The motors used in artificial limbs can serve a wide range of functions: For the movement of a gripper, an individual finger, or even the movement of an entire arm or leg. Accordingly, a range of different motor shapes and sizes come into use. For instance, the motor on the main joint of the arm needs to be relatively strong and big. The motor in the hand, on the other hand, should be small and lightweight, in order to keep weight and inertia down to a minimum.
Flexibility through modularization
For drives, modularization means that every motor is locally controlled by an intelligent controller. A central computer issues the movement commands via a field bus. This decentralized strategy provides high flexibility as well as additional advantages.
In the simplest case, there are multiple individual axes that are controlled independently of each other. One example of this is a gripper hand, mounted to a rotating joint (the wrist). Gripping and releasing a cup (finger movements) is performed independent of the actual position of the wrist. The movements are carried out one after the other as a sequence of individual movements. In this “loosely coupled” system, the axes receive movement commands via a field bus from a central master system. The movements are autonomously carried out and controlled in the modules.
Among the products in maxon motor's portfolio, the EPOS product family in positioning mode are an example of loosely coupled, decentralized modules. EPOS products are controlled via a CANopen fieldbus, which is affordable and compact, but at 1 Mbit/s, not particularly fast.
Interpolation – synchronization in advance
A first step for synchronized control of multiple drives is the use of Interpolated Position Mode (PVT: Position and Velocity versus Time). The machine controller (master) calculates the motion of all of the drives in advance, based on the position and speed of the existing interpolation points, and saves these to the buffer memory of the individual positioning controllers, which calculate the set values for the positioning control loop. The movements of the individual axes are started synchronously. The periods between the interpolated points of the Interpolated Position Mode are typically 10 – 100 ms, minimizing the load on the bus and the real time load on the bus master.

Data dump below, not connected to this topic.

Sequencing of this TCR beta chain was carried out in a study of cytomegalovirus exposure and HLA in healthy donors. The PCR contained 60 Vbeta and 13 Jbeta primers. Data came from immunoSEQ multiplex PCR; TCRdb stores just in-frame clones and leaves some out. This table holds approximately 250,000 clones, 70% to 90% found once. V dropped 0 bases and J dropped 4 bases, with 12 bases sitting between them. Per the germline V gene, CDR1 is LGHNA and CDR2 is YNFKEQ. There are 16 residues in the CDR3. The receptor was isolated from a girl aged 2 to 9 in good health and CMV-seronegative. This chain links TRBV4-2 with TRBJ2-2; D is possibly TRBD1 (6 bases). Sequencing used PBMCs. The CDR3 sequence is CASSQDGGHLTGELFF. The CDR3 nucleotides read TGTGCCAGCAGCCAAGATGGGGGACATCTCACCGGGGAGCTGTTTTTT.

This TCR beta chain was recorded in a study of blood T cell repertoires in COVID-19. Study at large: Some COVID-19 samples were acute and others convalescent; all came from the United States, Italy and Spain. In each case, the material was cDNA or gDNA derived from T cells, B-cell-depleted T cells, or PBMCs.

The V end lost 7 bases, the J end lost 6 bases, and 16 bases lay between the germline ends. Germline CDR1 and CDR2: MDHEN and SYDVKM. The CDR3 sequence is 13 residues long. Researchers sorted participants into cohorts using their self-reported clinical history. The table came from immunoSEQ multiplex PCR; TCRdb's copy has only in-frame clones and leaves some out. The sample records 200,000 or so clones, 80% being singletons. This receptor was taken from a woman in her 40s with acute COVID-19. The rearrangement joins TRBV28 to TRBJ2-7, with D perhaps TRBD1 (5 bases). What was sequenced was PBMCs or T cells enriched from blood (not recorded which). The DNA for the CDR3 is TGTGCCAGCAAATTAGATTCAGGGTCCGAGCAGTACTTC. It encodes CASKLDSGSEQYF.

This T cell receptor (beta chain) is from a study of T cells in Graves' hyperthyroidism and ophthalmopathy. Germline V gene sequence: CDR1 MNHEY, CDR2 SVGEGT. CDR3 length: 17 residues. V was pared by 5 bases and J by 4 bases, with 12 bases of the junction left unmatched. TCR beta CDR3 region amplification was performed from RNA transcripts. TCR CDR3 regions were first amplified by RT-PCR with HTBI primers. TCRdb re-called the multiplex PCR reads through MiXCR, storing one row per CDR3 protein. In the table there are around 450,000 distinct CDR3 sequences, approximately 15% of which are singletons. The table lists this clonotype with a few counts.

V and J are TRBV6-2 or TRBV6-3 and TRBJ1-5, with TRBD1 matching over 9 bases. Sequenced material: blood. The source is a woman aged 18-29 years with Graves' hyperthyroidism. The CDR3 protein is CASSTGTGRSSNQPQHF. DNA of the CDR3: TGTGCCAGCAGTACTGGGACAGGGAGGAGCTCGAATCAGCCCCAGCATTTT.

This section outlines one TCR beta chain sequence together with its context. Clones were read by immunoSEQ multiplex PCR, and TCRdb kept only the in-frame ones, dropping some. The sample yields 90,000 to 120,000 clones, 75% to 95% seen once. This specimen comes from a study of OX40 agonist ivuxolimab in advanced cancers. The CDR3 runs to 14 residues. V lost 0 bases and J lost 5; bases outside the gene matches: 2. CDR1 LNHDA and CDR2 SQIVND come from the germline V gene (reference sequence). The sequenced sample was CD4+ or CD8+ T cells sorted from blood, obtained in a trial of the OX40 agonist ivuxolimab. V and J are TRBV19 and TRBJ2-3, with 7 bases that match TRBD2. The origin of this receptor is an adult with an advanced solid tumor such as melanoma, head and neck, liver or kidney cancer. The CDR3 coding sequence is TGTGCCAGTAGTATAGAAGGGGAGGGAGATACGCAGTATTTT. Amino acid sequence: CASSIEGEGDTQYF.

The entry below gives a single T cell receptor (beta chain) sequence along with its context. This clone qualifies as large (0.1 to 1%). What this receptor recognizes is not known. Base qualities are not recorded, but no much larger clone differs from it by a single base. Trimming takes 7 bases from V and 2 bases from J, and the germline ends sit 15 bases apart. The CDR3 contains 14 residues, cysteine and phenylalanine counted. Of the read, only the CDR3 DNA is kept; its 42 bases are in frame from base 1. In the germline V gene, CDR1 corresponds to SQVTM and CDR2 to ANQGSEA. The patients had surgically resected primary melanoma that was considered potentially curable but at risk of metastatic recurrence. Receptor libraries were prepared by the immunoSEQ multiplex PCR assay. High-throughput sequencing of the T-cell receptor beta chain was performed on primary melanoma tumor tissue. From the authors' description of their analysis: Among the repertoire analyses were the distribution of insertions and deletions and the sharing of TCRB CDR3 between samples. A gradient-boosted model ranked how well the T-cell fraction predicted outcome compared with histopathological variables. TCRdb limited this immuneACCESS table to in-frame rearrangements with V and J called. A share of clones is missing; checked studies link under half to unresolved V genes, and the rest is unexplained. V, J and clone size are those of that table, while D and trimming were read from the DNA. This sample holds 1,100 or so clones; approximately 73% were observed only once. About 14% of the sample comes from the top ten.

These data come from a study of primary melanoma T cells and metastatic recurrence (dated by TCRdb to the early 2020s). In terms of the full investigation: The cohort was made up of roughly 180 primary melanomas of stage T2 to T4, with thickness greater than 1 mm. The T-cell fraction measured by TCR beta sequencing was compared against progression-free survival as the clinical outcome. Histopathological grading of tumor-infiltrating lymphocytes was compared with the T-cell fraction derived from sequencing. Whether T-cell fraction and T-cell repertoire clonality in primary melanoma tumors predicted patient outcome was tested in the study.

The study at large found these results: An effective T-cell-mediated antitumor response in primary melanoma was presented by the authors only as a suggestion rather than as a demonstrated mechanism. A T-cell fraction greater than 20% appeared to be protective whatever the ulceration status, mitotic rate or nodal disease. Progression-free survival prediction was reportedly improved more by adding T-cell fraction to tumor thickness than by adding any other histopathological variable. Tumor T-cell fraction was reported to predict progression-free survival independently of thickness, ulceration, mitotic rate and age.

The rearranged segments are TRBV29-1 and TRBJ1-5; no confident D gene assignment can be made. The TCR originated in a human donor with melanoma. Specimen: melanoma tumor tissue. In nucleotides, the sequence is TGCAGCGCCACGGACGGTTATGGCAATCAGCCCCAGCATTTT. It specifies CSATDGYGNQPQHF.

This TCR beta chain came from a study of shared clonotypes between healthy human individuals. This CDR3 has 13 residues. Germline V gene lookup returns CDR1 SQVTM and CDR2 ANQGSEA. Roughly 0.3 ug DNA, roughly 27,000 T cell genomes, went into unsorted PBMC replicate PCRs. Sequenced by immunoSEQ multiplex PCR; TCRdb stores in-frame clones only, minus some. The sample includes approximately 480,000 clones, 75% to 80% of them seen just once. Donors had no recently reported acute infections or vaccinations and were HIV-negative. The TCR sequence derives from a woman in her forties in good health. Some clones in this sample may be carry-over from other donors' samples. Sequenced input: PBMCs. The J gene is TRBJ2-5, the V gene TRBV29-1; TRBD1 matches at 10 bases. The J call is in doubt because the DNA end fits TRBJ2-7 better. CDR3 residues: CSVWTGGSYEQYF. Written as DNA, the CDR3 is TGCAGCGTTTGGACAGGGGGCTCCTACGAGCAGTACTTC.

The Interpolated Position Mode is useful for applications such as the automatic repositioning of telescope or solar mirrors or the control of machine tools with set defined axis movements. A disadvantage of this operating mode is that fast changes in a movement are not possible. For instance, if the movement will also be synchronized using external sensors (vision, encoders from a conveyor belt), this type of movement planning and control is simply too slow.
High complexity requires centralized control
In the case of more complex applications, the axes have to be centrally controlled. In the arm prosthesis that brings a full cup of water to a person's lips, the axes in the shoulder, elbow and wrist are controlled synchronously – they are interdependent. In these strongly coupled axis systems, the positioning control loop is no longer enclosed in the module, but instead in the master. The modules serve either as speed controllers or, for applications with extremely complex dynamics, simply as current controllers.
The information on the movement status of each axis is routed to the computer. The central path planning and control uses this information to generate set current values for the remaining motion and sends these to the individual axes. These strongly coupled systems require a bus system with sufficient capacity, and the path planning has to occur in real time.
The EPOS positioning controllers by maxon motor can also be operated as torque controllers. The current control mode in these applications is very dynamic; however, the communication via the CANopen runs up against its limits. Nevertheless, the example of the PocketDelta robot shows that if developers put their minds to it, these limits can be pushed quite far.
Conclusion: Robotics is mechatronics in its purest form
To be successful and economical, mechatronic applications require the right balance between integration and modularization. Integration results in the success of the total package, modularization allows the economical use of standard components.
But don't forget: The quality of motion depends on the successful coordination of all the components involved: controllers, power elements, sensors, mechanisms, and load characteristics. There's no use in simply optimizing a single element.